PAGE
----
Skip to Content
Market Update

Caterpillar's Incremental Profitability Slips Sharply in 2Q

We expect higher incremental margins from here, driven by Cat's solid cost focus and continued volume increases, but it seems the recovery will prove lumpy.


After reviewing  Caterpillar's (CAT) second-quarter results, reported Friday, we plan to adjust our near-term assumptions to reflect management's increased guidance (which now also includes the completed acquisition of mining equipment manufacturer Bucyrus), but our long-term forecast is unchanged. We're maintaining our fair value estimate.

In the quarter, Cat enjoyed continued strong demand, with revenue in its core machine and engine business climbing 39% from the prior-year period. However, increased costs and continued headwinds from the Japan disaster earlier this year led to declining gross margins, both sequentially and year over year. As a result, although operating margins climbed to 11% from about 10% in last year's second quarter, the metric fell from the first quarter's strong 14%; incremental margins fell to about 17% from 28% in the immediately prior period (including some negative currency movements in the quarter, but excluding the late 2010 purchase of EMD). Management believes the negative effects from Japan are largely behind the company now, but we caution that competitor  Terex (TEX) also saw supplier price increases and component shortages during its second quarter, reported Thursday. We expect higher incremental margins from here, driven by Cat's solid cost focus and continued volume increases, but it seems the recovery will prove lumpy.

Adam Fleck does not own (actual or beneficial) shares in any of the securities mentioned above. Find out about Morningstar’s editorial policies.

Transparency is how we protect the integrity of our work and keep empowering investors to achieve their goals and dreams. And we have unwavering standards for how we keep that integrity intact, from our research and data to our policies on content and your personal data.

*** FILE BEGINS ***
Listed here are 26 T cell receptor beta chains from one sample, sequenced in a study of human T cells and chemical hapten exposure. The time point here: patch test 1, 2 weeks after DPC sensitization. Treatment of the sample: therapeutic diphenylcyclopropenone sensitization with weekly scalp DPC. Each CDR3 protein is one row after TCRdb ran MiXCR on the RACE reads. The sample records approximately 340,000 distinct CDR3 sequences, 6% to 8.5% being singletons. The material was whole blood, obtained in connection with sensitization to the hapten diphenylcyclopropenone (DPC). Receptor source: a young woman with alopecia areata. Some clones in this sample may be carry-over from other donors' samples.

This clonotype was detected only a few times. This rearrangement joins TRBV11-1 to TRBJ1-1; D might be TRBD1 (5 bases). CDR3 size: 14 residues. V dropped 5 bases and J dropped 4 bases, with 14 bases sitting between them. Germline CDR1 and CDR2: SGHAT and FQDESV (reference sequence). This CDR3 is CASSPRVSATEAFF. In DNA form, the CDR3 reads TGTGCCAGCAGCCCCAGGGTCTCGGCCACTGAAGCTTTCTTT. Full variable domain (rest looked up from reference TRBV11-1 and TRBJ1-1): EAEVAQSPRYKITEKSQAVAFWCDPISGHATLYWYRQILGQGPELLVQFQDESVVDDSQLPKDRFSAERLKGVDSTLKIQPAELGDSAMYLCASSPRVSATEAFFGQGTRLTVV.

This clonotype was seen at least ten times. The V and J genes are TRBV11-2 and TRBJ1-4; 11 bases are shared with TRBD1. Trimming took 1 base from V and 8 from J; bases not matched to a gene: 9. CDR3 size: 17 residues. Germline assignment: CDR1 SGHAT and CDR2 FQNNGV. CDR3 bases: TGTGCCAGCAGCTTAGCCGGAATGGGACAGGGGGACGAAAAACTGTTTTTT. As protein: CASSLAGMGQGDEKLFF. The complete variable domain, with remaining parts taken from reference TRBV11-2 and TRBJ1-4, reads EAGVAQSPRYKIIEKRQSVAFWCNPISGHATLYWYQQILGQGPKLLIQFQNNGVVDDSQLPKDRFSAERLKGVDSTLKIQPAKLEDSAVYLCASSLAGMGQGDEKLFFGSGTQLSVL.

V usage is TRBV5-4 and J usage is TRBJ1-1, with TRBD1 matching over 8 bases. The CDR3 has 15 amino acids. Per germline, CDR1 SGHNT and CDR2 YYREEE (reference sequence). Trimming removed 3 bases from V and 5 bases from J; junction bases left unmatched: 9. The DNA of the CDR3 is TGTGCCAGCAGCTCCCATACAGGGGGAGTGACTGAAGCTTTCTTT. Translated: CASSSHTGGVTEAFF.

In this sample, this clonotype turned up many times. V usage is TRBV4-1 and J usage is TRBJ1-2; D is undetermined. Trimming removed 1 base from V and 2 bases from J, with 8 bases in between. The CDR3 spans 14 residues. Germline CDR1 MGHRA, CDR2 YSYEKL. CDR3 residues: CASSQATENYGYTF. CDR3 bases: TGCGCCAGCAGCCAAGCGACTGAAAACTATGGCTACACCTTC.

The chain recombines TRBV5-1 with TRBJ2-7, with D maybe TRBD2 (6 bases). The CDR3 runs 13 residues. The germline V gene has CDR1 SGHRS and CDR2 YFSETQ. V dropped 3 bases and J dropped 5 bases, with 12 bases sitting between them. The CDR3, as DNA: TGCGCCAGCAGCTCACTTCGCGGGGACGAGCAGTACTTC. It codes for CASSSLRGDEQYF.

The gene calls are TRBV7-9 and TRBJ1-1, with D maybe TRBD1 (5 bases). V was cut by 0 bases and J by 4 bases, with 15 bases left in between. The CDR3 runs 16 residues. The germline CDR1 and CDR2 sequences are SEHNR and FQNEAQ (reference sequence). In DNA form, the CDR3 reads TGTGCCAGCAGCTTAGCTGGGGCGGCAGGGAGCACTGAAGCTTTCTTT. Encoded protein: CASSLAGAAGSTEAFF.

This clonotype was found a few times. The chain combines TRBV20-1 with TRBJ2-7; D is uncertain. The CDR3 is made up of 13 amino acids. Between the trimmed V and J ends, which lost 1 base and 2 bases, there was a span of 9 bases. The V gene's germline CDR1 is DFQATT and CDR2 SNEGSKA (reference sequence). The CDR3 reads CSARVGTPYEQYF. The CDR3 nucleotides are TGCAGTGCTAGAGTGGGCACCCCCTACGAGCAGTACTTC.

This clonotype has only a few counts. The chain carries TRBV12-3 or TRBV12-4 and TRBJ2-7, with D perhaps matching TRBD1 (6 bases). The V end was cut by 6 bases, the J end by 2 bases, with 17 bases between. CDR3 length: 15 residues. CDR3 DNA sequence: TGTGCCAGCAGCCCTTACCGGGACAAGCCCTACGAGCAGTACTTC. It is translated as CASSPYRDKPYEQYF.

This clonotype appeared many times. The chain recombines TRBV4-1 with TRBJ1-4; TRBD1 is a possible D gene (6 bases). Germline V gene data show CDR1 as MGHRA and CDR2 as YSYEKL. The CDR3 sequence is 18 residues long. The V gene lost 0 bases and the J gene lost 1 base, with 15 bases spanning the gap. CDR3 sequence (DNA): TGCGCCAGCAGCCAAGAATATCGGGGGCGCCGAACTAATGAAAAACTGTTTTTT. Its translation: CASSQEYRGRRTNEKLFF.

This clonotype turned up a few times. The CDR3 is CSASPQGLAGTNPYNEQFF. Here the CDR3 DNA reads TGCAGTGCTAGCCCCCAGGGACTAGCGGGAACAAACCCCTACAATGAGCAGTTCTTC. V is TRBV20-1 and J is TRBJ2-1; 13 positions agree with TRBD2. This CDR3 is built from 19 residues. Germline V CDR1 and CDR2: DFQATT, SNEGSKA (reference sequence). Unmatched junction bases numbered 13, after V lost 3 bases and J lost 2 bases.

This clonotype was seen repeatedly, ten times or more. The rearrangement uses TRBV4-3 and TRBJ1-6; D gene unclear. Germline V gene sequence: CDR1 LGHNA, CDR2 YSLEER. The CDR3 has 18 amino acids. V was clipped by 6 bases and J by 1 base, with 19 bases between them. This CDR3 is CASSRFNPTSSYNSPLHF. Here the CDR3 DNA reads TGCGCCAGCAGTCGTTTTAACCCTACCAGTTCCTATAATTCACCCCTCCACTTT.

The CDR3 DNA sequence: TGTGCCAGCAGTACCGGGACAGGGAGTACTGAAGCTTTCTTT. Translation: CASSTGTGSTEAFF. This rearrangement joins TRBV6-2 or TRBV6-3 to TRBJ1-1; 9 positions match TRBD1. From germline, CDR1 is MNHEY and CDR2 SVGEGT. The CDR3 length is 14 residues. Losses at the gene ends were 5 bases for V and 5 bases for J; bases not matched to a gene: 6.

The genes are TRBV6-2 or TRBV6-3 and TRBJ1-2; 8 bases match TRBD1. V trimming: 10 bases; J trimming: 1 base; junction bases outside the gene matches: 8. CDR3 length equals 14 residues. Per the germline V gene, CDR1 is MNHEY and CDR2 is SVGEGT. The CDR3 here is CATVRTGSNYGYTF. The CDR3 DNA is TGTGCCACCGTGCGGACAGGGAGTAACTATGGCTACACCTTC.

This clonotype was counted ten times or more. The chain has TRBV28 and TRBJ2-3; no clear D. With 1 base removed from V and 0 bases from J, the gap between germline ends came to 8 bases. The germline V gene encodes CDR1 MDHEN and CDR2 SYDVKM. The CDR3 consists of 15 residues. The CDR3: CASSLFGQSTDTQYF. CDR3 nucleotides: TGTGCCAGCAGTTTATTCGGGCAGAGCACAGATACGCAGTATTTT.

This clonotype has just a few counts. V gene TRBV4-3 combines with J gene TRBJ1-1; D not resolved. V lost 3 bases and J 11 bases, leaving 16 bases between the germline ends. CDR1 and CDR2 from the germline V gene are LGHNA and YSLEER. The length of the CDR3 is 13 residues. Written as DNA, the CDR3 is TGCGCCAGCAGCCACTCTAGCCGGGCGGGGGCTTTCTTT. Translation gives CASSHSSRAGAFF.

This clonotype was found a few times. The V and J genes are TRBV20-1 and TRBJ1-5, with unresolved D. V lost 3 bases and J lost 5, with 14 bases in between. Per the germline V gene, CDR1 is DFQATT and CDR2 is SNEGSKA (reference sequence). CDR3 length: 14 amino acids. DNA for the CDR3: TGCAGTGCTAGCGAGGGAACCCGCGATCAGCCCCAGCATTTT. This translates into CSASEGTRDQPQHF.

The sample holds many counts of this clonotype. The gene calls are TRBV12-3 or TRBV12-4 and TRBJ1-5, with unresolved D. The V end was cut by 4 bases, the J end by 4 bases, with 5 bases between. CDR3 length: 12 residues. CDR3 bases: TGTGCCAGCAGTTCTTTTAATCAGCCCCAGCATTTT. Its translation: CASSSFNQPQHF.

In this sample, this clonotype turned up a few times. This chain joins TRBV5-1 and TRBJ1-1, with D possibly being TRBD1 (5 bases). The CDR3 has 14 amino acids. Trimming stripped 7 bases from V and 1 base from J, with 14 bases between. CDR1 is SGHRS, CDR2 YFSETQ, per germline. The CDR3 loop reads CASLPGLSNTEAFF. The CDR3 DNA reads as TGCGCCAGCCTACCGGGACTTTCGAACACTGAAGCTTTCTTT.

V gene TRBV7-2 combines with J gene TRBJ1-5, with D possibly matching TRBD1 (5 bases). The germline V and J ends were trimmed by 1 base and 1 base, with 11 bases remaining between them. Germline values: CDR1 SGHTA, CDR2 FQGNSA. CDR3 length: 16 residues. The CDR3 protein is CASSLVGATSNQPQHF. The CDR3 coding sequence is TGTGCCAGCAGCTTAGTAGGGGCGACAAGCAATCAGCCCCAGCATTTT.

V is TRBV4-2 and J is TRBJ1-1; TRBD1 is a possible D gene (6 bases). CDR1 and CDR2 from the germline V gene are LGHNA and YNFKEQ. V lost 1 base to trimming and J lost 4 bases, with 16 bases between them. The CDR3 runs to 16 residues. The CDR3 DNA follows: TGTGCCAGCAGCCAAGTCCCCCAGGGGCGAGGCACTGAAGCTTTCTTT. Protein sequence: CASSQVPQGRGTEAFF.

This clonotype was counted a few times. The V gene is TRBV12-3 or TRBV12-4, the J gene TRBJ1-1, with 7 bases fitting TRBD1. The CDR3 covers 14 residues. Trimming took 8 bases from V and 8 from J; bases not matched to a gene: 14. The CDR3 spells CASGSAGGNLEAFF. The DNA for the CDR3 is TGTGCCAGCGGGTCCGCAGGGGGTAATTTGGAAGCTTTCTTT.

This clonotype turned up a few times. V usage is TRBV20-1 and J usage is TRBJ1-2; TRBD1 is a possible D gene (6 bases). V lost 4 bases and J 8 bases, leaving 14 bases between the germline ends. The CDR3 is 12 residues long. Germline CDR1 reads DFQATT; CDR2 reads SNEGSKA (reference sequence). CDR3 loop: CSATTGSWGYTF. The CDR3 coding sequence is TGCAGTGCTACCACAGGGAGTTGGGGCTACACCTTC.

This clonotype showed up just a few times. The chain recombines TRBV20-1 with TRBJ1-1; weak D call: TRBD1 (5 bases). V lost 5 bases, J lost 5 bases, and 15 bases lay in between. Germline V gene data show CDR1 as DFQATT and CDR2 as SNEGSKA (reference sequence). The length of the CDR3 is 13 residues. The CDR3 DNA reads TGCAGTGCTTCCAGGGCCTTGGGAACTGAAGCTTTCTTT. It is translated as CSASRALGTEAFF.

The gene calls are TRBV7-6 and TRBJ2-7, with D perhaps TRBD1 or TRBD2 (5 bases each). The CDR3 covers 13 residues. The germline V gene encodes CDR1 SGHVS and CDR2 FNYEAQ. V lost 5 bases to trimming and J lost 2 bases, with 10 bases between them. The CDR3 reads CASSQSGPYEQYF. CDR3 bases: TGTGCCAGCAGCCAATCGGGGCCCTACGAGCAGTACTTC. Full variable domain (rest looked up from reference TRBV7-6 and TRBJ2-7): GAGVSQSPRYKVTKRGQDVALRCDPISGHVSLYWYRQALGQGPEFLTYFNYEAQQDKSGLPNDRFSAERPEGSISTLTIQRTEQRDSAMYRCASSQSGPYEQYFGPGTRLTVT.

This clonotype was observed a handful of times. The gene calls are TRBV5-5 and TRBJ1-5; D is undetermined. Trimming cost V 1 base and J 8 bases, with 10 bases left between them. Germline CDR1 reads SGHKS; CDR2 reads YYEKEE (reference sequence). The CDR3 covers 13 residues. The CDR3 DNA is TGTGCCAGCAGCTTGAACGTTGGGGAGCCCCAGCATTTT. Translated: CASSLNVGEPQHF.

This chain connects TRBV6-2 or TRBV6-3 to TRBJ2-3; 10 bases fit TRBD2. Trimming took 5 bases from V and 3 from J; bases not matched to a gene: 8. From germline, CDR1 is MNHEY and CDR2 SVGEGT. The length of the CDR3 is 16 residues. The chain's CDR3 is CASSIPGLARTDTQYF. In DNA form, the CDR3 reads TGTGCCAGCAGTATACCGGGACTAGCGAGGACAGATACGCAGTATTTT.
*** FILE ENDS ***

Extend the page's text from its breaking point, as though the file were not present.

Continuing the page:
We’d like to share more about how we work and what drives our day-to-day business.

We sell different types of products and services to both investment professionals and individual investors. These products and services are usually sold through license agreements or subscriptions. Our investment management business generates asset-based fees, which are calculated as a percentage of assets under management. We also sell both admissions and sponsorship packages for our investment conferences and advertising on our websites and newsletters.

How we use your information depends on the product and service that you use and your relationship with us. We may use it to:

  • Verify your identity, personalize the content you receive, or create and administer your account.
  • Provide specific products and services to you, such as portfolio management or data aggregation.
  • Develop and improve features of our offerings.
  • Gear advertisements and other marketing efforts towards your interests.

To learn more about how we handle and protect your data, visit our privacy center.

Maintaining independence and editorial freedom is essential to our mission of empowering investor success. We provide a platform for our authors to report on investments fairly, accurately, and from the investor’s point of view. We also respect individual opinions––they represent the unvarnished thinking of our people and exacting analysis of our research processes. Our authors can publish views that we may or may not agree with, but they show their work, distinguish facts from opinions, and make sure their analysis is clear and in no way misleading or deceptive.

To further protect the integrity of our editorial content, we keep a strict separation between our sales teams and authors to remove any pressure or influence on our analyses and research.

Read our editorial policy to learn more about our process.